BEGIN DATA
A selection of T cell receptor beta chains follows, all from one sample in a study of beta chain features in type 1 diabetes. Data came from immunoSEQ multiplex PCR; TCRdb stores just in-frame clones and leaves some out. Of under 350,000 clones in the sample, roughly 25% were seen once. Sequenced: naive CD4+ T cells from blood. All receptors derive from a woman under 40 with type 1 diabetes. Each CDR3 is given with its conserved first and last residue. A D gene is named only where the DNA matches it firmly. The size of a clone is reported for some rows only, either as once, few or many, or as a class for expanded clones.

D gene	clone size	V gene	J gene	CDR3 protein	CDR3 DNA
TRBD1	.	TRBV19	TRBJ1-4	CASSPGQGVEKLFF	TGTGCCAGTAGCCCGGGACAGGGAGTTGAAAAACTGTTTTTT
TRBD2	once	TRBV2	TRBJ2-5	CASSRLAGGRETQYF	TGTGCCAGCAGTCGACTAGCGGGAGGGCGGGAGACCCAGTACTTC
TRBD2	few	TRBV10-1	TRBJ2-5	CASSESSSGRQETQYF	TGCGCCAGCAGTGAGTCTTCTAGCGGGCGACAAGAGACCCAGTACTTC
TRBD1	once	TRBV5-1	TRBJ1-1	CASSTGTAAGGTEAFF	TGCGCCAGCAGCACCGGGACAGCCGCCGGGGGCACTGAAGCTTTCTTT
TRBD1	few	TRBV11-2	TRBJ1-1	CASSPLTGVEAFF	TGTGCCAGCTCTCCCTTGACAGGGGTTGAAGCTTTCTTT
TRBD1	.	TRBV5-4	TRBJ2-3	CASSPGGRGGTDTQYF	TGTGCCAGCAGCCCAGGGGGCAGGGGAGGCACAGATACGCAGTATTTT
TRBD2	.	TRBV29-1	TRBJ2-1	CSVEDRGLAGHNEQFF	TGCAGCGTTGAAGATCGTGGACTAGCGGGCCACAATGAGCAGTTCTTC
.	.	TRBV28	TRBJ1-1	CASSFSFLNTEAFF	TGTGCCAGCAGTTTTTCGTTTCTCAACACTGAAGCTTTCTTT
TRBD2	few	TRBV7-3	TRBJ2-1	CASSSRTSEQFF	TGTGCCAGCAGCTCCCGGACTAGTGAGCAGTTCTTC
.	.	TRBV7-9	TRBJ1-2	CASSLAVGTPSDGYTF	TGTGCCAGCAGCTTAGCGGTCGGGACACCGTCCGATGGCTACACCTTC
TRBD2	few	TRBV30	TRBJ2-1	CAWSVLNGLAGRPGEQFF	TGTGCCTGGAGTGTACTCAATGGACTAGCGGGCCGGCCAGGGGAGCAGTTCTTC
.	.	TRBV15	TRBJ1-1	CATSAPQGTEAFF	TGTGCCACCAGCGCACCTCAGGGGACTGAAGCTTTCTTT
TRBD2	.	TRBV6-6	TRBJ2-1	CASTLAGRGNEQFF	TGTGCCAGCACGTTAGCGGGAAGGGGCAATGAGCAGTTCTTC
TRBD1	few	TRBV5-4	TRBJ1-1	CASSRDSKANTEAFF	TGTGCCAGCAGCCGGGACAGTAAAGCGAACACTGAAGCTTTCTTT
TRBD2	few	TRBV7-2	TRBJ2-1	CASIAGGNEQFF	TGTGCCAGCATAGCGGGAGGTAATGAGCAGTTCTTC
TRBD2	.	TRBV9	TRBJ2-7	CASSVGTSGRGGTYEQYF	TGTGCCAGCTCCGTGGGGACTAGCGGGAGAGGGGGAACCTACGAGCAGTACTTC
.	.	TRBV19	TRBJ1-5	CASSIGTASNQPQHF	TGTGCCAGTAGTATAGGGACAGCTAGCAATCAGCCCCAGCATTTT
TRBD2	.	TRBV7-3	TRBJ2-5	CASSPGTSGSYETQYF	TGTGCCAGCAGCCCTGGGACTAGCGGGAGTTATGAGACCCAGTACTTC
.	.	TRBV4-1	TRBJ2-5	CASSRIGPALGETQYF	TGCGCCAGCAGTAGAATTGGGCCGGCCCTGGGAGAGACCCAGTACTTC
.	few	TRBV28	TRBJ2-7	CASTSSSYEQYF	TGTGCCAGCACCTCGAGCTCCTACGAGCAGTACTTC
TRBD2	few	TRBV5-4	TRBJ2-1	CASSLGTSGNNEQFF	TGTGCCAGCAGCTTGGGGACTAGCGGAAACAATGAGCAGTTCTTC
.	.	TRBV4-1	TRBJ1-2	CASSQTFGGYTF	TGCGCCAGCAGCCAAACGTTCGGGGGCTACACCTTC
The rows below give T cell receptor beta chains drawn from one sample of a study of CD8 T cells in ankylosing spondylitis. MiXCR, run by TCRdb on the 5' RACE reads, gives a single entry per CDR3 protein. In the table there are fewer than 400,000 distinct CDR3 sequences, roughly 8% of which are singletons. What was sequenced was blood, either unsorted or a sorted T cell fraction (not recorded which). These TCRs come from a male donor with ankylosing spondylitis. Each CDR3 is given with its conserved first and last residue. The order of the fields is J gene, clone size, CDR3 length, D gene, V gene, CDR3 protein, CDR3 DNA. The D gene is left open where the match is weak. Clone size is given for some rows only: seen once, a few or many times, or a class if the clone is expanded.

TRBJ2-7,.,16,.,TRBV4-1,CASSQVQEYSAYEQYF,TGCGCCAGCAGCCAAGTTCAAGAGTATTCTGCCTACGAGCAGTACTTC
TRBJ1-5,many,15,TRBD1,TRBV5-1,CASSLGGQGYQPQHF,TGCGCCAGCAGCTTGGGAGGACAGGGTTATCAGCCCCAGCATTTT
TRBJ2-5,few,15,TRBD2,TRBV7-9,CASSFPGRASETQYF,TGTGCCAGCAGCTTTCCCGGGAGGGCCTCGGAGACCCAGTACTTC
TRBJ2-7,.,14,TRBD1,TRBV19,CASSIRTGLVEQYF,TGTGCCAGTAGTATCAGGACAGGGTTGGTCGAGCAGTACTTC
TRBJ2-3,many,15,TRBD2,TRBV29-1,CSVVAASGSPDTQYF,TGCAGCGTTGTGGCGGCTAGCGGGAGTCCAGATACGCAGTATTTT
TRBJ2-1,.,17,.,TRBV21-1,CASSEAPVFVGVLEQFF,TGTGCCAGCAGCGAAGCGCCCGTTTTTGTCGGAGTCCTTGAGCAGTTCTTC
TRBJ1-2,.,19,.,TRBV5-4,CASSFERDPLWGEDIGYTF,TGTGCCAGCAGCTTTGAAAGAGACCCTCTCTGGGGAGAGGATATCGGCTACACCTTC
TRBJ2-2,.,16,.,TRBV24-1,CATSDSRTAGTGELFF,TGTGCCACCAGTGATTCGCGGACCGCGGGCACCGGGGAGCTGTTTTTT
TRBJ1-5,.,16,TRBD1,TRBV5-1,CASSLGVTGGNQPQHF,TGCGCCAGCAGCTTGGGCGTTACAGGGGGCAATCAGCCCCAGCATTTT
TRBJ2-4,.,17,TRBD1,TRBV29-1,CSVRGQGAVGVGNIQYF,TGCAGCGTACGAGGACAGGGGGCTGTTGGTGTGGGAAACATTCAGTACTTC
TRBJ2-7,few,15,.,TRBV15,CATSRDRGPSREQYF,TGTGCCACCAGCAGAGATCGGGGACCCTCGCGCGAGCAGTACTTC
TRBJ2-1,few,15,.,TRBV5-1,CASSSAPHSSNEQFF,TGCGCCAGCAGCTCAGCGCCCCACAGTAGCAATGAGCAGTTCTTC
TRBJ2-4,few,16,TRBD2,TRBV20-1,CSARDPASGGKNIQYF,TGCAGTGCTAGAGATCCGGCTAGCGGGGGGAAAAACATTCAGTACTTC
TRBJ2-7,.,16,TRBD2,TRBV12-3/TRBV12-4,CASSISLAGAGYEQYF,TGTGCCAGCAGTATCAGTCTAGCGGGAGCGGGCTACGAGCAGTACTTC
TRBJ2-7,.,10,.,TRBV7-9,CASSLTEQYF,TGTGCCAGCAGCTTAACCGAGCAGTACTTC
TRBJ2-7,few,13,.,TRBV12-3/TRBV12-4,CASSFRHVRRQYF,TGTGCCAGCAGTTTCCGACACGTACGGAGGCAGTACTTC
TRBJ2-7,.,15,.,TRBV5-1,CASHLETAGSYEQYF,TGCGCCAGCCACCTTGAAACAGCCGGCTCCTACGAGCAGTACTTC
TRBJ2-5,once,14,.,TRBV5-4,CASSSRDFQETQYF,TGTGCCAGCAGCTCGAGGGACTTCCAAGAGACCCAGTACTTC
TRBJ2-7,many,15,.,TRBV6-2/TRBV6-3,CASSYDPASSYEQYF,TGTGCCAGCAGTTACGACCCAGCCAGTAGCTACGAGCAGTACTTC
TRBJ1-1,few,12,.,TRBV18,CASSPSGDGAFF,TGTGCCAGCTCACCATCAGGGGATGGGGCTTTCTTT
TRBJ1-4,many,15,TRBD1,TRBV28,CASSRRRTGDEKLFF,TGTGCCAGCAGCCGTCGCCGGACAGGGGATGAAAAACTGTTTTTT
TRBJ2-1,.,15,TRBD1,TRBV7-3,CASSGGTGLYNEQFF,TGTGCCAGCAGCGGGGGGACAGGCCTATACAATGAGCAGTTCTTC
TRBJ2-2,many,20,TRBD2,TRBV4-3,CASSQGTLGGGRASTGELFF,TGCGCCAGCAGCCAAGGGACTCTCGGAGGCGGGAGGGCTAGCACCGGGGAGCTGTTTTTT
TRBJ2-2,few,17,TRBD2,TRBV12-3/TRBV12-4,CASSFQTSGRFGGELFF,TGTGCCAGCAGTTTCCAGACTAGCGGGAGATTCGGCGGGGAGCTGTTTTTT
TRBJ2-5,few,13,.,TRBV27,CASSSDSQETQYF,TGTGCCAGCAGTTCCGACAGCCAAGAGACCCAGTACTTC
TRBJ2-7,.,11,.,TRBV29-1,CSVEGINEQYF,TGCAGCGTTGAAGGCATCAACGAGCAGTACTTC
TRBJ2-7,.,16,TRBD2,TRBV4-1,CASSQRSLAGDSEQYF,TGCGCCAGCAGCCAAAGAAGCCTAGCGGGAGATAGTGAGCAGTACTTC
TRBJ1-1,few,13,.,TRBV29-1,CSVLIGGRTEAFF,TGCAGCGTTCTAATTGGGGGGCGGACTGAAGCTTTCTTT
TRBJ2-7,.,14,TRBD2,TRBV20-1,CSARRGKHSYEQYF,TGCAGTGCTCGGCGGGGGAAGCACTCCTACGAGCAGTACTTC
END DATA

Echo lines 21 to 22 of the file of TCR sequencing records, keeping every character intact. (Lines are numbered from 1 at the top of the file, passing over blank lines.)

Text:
.	.	TRBV4-1	TRBJ2-5	CASSRIGPALGETQYF	TGCGCCAGCAGTAGAATTGGGCCGGCCCTGGGAGAGACCCAGTACTTC
.	few	TRBV28	TRBJ2-7	CASTSSSYEQYF	TGTGCCAGCACCTCGAGCTCCTACGAGCAGTACTTC